Such questioning can last for several hours, after which most people are released (some under travel restrictions). Others are kept in temporary detention until investigators decide whether to apply to a court for longer-term restrictive measures – they must do this within 48 hours of the initial detention.
A judge then decides whether to grant an investigator’s request to place an individual in detention or under house arrest. An initial period of detention/house arrest lasts for two months from the date the criminal case was opened (usually on or shortly before the date of the raid). Towards the end of this period, investigators must apply to the court again to seek an extension. Detainees themselves may appeal to a higher court to have these restrictive measures lifted or reduced – on occasion, such appeals have been successful.
Detentions especially can be difficult for relatives to cope with, both practically and emotionally. Maksim Khalturin’s father has health problems and relies largely on his support, the jw-russia.org new website stated on 11 January. “It is very hard for me without him. After all, I must take care of my husband alone. And I myself am 81 years old,” said his mother Galina Khalturina.
“For the first week I couldn’t sleep at all,” said Olga Korobeynikova, whose husband Vladimir is also in detention in Kirov. “When I wake up, there’s just pain.”
After being raided, Jehovah’s Witnesses have largely been charged (or named as suspects) under Criminal Code Article 282.2, Part 1 or Part 2 (“Organisation of” or “Participation in the activities of a banned extremist organisation”). For exercising their right to freedom of religion and belief by meeting for worship, they stand accused of “continuing the activities” of the Jehovah’s Witness Administrative Centre and its subsidiary local organisations, all of which the Russian Supreme Court ruled extremist and ordered liquidated in April 2017.
Investigators have also charged a few individuals under Criminal Code Article 282.3, Part 1 (“Financing of extremist activity”), or Criminal Code Article 282.2, Part 1.1 (“Inclination, recruitment or other involvement of a person in an extremist organisation”).
These prosecutions are happening despite the Supreme Court judges’ insistence when they issued the ruling that it “does not amount to prohibition of the religion of Jehovah’s Witnesses as such”, and despite the fact that the Russian government has twice claimed that the ban “does not contain a restriction or prohibition on individual profession of [Jehovah’s Witness] teachings”.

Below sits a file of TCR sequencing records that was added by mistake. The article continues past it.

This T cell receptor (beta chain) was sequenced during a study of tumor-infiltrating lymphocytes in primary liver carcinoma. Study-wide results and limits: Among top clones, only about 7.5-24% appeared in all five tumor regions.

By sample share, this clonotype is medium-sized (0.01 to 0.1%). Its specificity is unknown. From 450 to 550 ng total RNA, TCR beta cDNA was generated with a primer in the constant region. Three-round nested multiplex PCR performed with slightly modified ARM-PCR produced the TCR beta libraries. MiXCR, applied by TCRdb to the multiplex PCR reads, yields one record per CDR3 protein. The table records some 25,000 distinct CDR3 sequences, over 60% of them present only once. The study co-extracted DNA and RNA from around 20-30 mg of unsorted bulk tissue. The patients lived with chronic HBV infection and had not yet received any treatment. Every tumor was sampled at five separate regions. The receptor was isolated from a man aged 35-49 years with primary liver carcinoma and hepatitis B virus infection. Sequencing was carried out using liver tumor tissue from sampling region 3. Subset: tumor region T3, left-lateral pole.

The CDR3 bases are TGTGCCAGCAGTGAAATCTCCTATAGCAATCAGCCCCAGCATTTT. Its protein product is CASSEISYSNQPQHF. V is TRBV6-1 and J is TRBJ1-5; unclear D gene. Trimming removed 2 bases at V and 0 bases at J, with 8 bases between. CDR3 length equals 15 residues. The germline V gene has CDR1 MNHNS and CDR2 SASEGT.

In December 2018, President Vladimir Putin remarked that the inclusion of the Jehovah’s Witnesses among “extremist” organisations was “utter nonsense” and that “Jehovah’s Witnesses are also Christians. I do not really understand what they are being persecuted for”.
Raids, arrests, and interrogations continue
Yet between January 2018 and February 2019, raids, arrests, and interrogations have taken place in the following 31 of Russia’s 83 federal subjects (not counting Russian-annexed Crimea and Sevastopol): Amur, Republic of Bashkortostan, Belgorod, Ivanovo, Jewish Autonomous Region, Kamchatka, Kemerovo, Khabarovsk, Khanty-Mansi Autonomous Region, Kirov, Kostroma, Krasnoyarsk, Magadan, Republic of Mordoviya, Murmansk, Novosibirsk, Omsk, Orenburg, Oryol, Penza, Perm, Primorye, Pskov, Republic of Sakha-Yakutiya, Sakhalin, Saratov, Smolensk, Stavropol, Sverdlovsk, Republic of Tatarstan, and Tomsk.
Twenty-six women and 87 men are thought to have consequently been charged or named as suspects under Criminal Code Article 282.2, Part 1 (“Organisation of”), or Part 2 (“Participation in”) (“the activity of a social or religious association or other organisation in relation to which a court has adopted a decision legally in force on liquidation or ban on the activity in connection with the carrying out of extremist activity”), or Part 1.1 (“Inclination, recruitment or other involvement of a person in an extremist organisation”), as well as Criminal Code Article 282.3, Part 1 (“Financing of extremist activity”).
Twenty-three people are known to be in pre-trial detention (two women, 21 men). Twenty-eight are under house arrest (three women, 25 men) and 42 under travel restrictions (19 women, 23 men). Officials have placed four men under specific sets of restrictions (such as not being allowed to go out at night or to use the telephone). One man is under an obligation to appear before investigators promptly when summoned. Fifteen individuals (two women, 13 men) appear to be under no restrictions.
Officials have had 37 of these individuals added to the Federal Financial Monitoring Service (Rosfinmonitoring) “List of Terrorists and Extremists”, whose assets banks are obliged to freeze, apart from small transactions (Christensen and Skrynnikov also appear) .
Five people are on the Ministry of Internal Affairs’ federal wanted list as their whereabouts are unknown. One of them, Olga Timofeyevna Sandu (born 31 March 1984), is known to have left Russia.
Trials soon to begin?
Proceedings against Sergei Alekseyevich Britvin (born 18 August 1965) and Vadim Anatolyevich Levchuk (born 6 February 1972) in Berezovsky (Kemerovo Region), and Dmitry Viktorovich Barmakin (born 30 May 1974) in Vladivostok may begin soon, Jehovah’s Witnesses think.
Investigators in the two cases informed the men and their lawyers (on 14 January and 29 January 2019 respectively) that their investigations were now complete. The defence teams now have the chance to acquaint themselves with the case materials. It is unknown exactly when the trials will begin.
Source : http://www.forum18.org/archive.php?article_id=2453